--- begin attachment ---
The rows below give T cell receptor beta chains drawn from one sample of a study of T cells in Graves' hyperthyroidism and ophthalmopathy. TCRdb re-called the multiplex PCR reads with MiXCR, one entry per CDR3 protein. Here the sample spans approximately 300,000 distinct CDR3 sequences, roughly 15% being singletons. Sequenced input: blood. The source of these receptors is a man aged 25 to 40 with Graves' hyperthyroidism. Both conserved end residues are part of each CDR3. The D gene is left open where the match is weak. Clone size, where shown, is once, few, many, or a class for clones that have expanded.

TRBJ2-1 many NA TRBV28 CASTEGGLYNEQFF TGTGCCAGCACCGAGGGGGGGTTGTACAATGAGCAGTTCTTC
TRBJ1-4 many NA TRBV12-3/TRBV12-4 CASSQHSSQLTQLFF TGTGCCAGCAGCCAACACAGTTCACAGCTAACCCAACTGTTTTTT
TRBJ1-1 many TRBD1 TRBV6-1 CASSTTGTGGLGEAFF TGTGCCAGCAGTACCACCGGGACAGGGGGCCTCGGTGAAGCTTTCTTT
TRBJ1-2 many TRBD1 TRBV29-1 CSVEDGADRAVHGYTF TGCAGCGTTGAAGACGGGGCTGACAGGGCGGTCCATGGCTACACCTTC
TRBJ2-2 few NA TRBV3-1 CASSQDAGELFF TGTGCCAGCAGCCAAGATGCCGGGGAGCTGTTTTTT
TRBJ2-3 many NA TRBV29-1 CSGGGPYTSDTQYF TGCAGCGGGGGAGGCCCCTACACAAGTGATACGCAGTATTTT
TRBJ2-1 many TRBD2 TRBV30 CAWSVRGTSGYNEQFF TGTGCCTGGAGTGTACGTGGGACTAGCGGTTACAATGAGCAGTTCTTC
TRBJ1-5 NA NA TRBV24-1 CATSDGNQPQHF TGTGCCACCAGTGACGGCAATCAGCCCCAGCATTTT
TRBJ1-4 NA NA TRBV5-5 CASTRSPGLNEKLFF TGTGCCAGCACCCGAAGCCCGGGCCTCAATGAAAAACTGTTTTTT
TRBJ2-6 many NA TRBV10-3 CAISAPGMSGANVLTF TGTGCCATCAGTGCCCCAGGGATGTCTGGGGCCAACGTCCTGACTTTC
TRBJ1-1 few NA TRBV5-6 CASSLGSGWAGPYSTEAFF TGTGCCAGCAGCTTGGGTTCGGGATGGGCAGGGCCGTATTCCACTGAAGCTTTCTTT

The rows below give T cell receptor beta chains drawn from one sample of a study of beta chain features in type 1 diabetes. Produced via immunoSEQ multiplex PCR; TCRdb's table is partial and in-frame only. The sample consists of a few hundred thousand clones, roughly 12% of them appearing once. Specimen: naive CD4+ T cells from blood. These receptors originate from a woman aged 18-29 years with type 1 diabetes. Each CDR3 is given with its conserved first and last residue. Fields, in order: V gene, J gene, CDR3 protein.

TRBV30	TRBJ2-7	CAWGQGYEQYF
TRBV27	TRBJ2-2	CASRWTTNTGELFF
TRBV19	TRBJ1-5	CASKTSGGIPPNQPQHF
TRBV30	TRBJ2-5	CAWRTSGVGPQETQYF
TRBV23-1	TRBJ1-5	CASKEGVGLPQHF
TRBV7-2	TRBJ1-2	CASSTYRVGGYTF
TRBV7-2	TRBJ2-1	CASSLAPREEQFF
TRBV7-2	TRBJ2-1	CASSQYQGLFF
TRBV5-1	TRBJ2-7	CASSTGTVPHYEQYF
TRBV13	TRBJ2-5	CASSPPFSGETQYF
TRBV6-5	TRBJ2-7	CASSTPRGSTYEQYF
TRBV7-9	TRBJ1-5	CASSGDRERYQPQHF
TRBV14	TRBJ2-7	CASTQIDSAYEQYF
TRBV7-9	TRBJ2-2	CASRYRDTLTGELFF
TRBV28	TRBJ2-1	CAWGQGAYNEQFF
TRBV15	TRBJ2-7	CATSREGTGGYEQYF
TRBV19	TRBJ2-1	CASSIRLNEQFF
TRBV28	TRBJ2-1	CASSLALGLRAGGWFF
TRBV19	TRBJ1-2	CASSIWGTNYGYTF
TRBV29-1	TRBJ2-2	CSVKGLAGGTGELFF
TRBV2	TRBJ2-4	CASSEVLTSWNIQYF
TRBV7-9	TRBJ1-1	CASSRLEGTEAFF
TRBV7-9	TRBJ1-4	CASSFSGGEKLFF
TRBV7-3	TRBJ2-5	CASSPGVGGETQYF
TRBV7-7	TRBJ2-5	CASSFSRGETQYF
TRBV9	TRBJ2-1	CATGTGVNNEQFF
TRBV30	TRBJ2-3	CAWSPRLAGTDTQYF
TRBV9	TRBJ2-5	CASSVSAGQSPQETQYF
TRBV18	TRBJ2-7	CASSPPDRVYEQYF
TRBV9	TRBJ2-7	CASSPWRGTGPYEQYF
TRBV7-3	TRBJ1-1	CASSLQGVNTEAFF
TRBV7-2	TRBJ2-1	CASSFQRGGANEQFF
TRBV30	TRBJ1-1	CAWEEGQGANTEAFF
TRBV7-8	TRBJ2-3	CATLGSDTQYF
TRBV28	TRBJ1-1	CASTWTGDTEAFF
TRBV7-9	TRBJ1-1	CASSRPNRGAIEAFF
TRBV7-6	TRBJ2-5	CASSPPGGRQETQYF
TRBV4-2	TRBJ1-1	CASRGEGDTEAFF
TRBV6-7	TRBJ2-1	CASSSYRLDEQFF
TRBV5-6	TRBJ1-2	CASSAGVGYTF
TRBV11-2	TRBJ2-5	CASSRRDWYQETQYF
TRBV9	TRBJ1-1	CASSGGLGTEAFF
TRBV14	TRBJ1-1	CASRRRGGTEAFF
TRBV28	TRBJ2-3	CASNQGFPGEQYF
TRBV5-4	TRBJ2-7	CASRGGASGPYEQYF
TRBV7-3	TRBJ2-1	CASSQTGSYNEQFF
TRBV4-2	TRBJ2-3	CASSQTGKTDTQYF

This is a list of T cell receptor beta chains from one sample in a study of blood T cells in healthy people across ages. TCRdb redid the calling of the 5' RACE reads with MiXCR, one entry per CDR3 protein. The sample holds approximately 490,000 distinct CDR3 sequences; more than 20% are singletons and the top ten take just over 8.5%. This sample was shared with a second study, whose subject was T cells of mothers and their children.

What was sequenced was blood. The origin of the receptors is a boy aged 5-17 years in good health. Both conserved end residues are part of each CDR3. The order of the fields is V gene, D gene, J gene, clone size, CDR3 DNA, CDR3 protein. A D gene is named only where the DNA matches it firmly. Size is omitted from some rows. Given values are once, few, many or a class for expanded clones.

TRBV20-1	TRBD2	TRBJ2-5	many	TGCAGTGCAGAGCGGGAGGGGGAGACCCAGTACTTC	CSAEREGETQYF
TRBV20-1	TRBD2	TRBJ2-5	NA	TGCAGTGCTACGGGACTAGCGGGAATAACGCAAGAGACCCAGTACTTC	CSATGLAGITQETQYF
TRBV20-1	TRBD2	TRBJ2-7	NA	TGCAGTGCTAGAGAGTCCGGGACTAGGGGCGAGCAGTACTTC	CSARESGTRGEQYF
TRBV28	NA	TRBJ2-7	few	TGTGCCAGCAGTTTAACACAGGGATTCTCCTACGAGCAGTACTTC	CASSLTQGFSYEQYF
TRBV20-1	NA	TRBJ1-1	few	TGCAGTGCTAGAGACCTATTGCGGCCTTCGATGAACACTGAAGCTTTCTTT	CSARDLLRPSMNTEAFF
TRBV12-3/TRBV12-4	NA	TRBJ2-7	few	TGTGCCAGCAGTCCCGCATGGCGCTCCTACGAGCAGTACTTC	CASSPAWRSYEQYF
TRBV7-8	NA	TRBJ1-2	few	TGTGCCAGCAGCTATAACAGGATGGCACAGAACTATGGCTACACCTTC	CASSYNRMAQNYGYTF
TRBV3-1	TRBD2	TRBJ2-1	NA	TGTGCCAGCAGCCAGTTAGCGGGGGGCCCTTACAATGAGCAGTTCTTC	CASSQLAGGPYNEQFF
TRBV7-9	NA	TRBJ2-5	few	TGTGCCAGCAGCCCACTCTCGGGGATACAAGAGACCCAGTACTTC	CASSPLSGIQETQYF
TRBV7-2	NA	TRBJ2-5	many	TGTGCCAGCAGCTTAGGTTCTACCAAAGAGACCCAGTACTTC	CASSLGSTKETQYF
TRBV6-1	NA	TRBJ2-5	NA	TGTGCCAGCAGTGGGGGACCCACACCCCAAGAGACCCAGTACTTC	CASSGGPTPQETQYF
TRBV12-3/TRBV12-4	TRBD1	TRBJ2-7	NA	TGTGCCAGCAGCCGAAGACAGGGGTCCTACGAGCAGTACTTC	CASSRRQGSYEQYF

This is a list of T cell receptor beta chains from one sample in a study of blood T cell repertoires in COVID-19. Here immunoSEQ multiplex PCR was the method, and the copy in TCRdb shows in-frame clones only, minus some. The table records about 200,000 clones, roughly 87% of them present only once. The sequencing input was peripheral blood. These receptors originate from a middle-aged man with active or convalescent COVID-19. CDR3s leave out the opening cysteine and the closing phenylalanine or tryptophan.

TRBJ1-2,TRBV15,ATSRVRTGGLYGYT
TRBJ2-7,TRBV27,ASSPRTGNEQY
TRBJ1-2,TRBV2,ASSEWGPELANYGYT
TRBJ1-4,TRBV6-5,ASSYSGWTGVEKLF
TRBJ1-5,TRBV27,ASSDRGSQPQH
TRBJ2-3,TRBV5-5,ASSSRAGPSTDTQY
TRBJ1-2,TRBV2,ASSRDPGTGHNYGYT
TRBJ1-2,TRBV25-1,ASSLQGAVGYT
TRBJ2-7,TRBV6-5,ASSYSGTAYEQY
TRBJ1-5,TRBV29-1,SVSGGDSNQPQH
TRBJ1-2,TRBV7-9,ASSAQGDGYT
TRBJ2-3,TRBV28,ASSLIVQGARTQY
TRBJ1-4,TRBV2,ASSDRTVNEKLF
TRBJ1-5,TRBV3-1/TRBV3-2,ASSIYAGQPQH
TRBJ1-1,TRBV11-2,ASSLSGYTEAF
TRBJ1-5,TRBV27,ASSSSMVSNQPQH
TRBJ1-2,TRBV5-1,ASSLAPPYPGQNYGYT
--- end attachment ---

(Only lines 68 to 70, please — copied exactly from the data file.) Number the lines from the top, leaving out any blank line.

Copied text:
TRBV12-3/TRBV12-4	NA	TRBJ2-7	few	TGTGCCAGCAGTCCCGCATGGCGCTCCTACGAGCAGTACTTC	CASSPAWRSYEQYF
TRBV7-8	NA	TRBJ1-2	few	TGTGCCAGCAGCTATAACAGGATGGCACAGAACTATGGCTACACCTTC	CASSYNRMAQNYGYTF
TRBV3-1	TRBD2	TRBJ2-1	NA	TGTGCCAGCAGCCAGTTAGCGGGGGGCCCTTACAATGAGCAGTTCTTC	CASSQLAGGPYNEQFF